OTTOSEN2020101947 mapped tree cover across Europe with Sentinel 2 and the unsupervised k-means classifier, achieving 53% user’s accuracy and 80% producer’s accuracy on tree detection. Similarly, Ho_ci_o_2019 developed a regional model of tree species in closed canopy forests in Poland using Sentinel 2 and the supervised random forests classifier, achieving greater than 80% overall accuracy distinguishing between eight tree species. Immitzer2016FirstEW mapped tree species in Europe with Sentinel 2 and a supervised random forest model with a 65% overall accuracy. In a single region in Belgium, Bolyn2018ForestMA were able to achieve over 90% overall accuracy distinguishing forests from non-forests with random forests and Sentinel 2. However, these models focus primarily on homogeneous areas within one geographic region, and do not address the difficulty of sparse tree detection in multiple heterogeneous regions in different biomes.

Over the past decade, convolutional neural networks (CNNs) have transformed image processing methods by supplanting both empirically derived classification methods (such as band thresholding or vegetation indices) and per-pixel machine learning methods (such as random forests and support vector machines) with machine learning methods that explicitly learn spatial patterns. Given a set of input images and their labels, a neural network minimizes the differences between the predictions and the labels by learning a set of nonlinear mathematical operations to parameterize the relationship between the input and output domains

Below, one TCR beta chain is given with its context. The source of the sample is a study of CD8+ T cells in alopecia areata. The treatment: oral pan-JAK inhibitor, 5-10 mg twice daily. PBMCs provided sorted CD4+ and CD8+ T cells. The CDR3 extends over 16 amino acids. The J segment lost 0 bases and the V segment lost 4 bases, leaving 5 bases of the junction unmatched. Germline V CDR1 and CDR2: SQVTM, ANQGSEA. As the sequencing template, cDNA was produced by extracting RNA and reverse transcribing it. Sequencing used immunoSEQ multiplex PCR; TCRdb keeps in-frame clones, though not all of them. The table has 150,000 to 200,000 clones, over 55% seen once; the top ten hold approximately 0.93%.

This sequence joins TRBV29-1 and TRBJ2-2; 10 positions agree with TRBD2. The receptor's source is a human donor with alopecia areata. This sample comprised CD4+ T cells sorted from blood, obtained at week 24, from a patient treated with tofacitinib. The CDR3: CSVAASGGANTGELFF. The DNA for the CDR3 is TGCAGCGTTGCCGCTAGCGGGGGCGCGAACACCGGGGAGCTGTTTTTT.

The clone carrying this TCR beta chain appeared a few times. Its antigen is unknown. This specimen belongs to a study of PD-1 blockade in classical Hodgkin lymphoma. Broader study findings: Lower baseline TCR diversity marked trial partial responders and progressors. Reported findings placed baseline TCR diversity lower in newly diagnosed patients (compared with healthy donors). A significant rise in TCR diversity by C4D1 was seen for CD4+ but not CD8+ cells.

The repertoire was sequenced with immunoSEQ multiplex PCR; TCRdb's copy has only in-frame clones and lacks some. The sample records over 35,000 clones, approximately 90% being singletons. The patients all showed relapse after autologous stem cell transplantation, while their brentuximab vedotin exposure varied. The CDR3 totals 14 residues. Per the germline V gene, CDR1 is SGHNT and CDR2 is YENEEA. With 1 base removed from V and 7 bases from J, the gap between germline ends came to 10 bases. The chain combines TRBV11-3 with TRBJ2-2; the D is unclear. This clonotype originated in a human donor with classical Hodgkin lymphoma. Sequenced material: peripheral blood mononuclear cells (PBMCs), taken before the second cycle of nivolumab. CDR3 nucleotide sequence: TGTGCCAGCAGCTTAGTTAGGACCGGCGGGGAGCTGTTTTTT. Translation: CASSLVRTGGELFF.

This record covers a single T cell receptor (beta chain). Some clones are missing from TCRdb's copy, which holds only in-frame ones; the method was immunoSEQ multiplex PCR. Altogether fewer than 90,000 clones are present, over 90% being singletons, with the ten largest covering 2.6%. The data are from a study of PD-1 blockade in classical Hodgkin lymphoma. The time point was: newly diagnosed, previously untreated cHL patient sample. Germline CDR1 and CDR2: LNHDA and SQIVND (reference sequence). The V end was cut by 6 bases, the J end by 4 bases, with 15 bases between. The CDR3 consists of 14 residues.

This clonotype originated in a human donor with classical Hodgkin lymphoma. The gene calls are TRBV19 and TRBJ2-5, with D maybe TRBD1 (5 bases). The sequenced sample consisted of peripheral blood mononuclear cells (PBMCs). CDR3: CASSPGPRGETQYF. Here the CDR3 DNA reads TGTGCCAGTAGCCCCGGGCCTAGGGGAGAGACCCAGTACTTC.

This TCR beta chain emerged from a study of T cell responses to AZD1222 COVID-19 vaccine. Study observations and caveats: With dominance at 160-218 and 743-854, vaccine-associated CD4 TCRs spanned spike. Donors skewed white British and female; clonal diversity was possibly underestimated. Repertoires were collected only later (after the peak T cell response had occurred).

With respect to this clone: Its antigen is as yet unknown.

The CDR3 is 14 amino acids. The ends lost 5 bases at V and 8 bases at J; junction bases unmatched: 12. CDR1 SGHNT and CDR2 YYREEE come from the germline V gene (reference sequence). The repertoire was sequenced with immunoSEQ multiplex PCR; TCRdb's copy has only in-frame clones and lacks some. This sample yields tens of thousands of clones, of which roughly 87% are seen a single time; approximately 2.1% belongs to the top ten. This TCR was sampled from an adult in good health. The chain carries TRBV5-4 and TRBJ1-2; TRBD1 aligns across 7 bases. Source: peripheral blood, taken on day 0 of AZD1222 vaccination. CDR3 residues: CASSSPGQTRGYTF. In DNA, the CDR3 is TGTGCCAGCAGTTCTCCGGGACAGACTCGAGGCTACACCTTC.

. These nonlinear mathematical operations are tuned by optimizing a loss function such as cross entropy or mean squared error with gradient descent

(backprop). CNNs are a special class of neural networks that learn spatial patterns by subsequently applying convolutional operations between the input data and learned matrices of parameters (e.g. weights) (goodfellow). CNN models have established new state of the art accuracies for a number of remote sensing tasks with high resolution imagery, such as land-sea segmentation, land use classification, and building identification (Castelluccio2015LandUC; Li2017DeepUNetAD; ulu2018; ZHANG201857).

Although deep learning methods have come to popularity in recent years, their applications largely remain limited to high-resolution (less than 3 meter) imagery, which are often too expensive or computationally intense for large area analyses in real-world applications. In their review of deep learning approaches in remote sensing,